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About GLP / Glucagon Like Peptide-1:

GLP (or GLP-1) is short for glucagon-like peptide-1. This is a long peptide hormone that comes from the tissue-specific posttranslational processing of the proglucagon peptide. It is considered an incretin, meaning it can decrease blood sugar levels in a glucose-dependent manner.

GLP Structure
GLP has 30 or 31 amino acids as part of its structure. The precise amount varies throughout the body and from human to human. It is released from intestinal L cells following the consumption of nutrients.

Glucagon Like Peptide-1 Mechanism & Function
GLP has various functions in the human body, but the main one is insulin secretion. It binds to receptors in the pancreatic cells, and then couples to G-protein subunits. This increases the secretion of insulin, having a positive effect on blood sugar levels. Blood sugar will decrease, which is shown to be highly beneficial for many Diabetes Type 2 patients. GLP has also been seen to possess regulatory and protective functions in cells throughout the pancreas and digestive system. It ensures B cell insulin stores are replenished, which stops exhaustion during secretion.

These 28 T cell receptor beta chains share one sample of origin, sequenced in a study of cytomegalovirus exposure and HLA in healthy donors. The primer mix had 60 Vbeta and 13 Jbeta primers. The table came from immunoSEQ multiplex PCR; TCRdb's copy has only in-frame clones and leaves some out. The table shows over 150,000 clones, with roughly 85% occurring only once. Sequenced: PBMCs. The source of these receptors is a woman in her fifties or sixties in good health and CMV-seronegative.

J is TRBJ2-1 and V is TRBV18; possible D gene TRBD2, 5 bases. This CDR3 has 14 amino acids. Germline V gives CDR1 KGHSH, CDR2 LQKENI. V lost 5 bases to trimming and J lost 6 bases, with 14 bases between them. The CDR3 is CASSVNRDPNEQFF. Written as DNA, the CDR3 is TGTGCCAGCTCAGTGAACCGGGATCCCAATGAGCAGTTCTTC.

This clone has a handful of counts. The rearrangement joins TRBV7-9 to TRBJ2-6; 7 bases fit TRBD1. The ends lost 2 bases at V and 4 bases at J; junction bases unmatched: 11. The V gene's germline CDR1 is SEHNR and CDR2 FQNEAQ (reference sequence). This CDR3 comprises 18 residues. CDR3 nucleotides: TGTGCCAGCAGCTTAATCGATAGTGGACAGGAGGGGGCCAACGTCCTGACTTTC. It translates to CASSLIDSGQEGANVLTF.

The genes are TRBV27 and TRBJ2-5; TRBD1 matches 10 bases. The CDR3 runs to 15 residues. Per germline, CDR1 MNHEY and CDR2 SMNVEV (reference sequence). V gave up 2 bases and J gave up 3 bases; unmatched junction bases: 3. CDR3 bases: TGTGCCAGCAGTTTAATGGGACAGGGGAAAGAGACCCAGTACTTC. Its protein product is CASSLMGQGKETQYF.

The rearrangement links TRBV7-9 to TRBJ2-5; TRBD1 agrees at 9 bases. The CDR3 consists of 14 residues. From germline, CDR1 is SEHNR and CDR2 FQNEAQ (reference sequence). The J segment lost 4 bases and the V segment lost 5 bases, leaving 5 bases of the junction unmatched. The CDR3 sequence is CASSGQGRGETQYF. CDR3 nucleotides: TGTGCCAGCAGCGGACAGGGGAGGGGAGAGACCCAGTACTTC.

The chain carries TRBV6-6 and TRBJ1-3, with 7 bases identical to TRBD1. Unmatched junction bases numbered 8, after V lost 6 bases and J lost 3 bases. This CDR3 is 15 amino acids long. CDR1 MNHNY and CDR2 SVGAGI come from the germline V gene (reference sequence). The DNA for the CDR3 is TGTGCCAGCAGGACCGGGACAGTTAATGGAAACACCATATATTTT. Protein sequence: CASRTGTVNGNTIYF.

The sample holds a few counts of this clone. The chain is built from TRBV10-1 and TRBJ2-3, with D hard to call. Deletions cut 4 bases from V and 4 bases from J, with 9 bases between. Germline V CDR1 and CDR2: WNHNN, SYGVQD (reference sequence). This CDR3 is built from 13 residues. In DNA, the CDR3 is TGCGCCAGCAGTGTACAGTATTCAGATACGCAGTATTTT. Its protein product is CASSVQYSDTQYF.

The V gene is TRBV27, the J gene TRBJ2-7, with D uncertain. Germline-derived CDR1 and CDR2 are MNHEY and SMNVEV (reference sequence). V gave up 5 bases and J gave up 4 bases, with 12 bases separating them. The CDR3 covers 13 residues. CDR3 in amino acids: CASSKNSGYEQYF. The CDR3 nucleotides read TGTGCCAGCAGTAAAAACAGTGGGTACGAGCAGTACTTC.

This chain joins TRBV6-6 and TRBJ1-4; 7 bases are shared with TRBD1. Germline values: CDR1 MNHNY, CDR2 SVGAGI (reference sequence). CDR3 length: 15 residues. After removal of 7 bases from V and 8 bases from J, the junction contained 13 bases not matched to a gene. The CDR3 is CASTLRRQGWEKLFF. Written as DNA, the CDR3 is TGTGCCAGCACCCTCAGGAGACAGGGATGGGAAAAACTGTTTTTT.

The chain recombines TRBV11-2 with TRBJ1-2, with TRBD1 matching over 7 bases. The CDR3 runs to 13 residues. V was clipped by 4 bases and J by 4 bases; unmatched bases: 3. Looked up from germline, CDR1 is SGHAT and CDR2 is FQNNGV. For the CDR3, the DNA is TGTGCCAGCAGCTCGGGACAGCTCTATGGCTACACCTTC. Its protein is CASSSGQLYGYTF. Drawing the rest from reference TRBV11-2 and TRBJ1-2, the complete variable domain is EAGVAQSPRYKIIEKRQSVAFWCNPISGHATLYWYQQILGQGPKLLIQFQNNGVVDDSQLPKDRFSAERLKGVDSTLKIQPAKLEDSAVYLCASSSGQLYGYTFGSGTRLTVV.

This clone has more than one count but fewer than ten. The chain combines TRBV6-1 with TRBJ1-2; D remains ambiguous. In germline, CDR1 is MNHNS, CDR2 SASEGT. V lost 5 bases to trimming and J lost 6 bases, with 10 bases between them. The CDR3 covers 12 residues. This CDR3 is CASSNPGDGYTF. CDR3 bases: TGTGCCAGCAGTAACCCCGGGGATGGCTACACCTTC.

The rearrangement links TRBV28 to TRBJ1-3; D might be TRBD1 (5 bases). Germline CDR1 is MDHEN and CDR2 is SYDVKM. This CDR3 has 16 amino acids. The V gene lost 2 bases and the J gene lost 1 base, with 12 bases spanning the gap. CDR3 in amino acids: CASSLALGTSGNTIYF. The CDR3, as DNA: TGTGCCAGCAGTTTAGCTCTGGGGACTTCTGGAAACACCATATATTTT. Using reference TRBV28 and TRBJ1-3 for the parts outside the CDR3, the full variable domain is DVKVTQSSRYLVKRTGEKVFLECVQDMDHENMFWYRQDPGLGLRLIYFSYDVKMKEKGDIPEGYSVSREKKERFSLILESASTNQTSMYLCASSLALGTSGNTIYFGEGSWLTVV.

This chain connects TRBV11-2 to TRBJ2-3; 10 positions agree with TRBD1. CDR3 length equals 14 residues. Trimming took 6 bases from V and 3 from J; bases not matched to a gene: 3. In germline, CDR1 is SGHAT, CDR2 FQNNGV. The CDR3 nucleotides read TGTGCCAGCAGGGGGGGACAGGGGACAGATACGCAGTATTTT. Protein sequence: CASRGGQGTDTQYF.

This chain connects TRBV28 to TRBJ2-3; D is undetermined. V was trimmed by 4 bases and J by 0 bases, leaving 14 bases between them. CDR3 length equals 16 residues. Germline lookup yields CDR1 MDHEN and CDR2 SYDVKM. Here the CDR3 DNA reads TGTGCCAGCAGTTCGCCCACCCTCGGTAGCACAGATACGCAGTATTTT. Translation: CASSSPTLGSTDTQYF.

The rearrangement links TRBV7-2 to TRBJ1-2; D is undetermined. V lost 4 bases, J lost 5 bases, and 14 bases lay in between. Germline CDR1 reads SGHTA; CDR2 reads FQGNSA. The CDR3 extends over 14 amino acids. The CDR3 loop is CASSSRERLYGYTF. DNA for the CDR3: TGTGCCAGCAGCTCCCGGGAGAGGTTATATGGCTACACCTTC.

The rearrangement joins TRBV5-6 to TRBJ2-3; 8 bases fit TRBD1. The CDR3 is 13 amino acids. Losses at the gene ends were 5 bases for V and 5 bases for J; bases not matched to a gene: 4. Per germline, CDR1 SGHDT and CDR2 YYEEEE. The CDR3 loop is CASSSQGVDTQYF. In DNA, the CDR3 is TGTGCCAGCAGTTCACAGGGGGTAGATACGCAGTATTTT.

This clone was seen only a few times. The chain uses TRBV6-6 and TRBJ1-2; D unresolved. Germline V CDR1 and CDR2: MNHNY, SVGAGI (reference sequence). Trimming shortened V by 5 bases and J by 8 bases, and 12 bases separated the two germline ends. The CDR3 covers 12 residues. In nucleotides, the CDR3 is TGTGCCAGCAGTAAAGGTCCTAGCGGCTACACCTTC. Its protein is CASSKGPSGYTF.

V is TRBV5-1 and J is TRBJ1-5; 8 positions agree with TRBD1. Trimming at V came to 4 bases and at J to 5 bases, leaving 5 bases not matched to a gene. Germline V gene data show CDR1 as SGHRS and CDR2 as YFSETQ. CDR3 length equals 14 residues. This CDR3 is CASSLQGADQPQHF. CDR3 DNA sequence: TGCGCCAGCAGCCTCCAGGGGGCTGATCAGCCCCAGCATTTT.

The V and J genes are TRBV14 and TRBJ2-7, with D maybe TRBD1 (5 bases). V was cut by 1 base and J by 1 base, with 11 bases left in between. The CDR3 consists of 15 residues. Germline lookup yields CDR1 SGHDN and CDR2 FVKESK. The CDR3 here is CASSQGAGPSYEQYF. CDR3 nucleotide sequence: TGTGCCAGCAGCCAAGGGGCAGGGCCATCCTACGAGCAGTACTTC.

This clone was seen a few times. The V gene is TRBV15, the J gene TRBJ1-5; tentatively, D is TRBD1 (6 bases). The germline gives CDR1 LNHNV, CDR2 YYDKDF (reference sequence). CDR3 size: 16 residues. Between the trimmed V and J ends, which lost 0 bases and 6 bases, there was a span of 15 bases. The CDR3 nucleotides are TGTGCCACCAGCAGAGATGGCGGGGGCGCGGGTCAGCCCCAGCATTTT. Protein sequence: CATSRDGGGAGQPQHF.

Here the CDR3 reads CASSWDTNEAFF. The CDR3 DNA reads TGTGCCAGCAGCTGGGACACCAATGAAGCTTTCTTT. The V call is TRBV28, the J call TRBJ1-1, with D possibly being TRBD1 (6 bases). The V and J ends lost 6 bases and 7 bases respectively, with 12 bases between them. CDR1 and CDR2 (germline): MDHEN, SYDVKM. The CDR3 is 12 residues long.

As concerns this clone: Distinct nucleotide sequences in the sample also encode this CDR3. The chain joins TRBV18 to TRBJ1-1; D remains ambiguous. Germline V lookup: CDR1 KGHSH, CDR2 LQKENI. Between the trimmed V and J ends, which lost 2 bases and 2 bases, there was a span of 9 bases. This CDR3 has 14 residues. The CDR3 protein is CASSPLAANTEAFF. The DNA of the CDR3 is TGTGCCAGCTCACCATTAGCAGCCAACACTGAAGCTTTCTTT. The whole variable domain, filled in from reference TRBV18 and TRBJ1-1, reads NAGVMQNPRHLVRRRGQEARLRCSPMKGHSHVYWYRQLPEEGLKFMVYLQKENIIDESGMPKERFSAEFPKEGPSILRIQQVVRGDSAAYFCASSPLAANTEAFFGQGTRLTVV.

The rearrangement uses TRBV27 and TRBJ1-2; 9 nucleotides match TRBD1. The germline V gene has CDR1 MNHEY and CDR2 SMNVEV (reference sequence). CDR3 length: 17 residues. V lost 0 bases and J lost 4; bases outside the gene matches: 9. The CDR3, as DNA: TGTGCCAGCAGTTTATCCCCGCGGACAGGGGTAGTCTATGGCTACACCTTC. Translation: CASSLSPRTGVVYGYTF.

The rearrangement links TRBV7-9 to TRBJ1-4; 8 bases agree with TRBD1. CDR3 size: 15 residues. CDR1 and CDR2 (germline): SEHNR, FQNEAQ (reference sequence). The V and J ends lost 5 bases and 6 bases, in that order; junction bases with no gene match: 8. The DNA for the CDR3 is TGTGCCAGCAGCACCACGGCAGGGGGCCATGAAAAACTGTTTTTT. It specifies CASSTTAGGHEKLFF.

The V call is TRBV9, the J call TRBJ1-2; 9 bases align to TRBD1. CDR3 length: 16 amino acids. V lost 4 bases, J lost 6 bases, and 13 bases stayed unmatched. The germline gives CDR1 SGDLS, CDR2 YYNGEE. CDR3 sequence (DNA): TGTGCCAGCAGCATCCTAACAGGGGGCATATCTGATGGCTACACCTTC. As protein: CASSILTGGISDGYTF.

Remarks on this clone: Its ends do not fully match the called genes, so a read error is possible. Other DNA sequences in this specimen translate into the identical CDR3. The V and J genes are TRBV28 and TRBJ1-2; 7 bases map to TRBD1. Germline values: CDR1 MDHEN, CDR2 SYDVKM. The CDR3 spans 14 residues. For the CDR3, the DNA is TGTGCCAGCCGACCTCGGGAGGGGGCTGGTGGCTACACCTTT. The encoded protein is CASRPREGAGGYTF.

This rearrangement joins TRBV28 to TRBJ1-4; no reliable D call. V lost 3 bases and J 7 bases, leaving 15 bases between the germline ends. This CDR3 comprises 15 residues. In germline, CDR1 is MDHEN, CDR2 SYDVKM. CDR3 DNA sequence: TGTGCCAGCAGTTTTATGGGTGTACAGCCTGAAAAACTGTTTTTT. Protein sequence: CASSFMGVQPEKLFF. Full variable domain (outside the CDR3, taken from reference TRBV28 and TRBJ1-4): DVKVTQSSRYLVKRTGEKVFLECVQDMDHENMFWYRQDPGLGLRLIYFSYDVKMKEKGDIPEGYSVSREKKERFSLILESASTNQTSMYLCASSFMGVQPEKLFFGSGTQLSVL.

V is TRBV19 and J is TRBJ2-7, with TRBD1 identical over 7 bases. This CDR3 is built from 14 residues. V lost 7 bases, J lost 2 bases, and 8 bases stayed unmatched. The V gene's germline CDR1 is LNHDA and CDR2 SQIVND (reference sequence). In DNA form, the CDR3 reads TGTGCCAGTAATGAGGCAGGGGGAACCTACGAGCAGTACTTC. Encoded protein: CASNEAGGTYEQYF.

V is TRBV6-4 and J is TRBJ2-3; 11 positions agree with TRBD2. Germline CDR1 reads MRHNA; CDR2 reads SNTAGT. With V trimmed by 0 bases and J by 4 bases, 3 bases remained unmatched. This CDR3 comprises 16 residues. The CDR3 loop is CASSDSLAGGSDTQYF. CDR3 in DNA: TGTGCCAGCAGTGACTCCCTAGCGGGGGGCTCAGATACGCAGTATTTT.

GLP also works in the brain to facilitate neurogenesis, and it is seen in the stomach to restrict gastric emptying. The second of these functions is another way to aid blood sugar levels by preventing spikes after eating.

GLP Interactions
GLP interacts with many cells and receptors in the body. As mentioned above, it interacts with the brain, stomach, and pancreas. You will also find it in different tissues, including the tongue, muscles, kidneys, liver, heart, and lungs.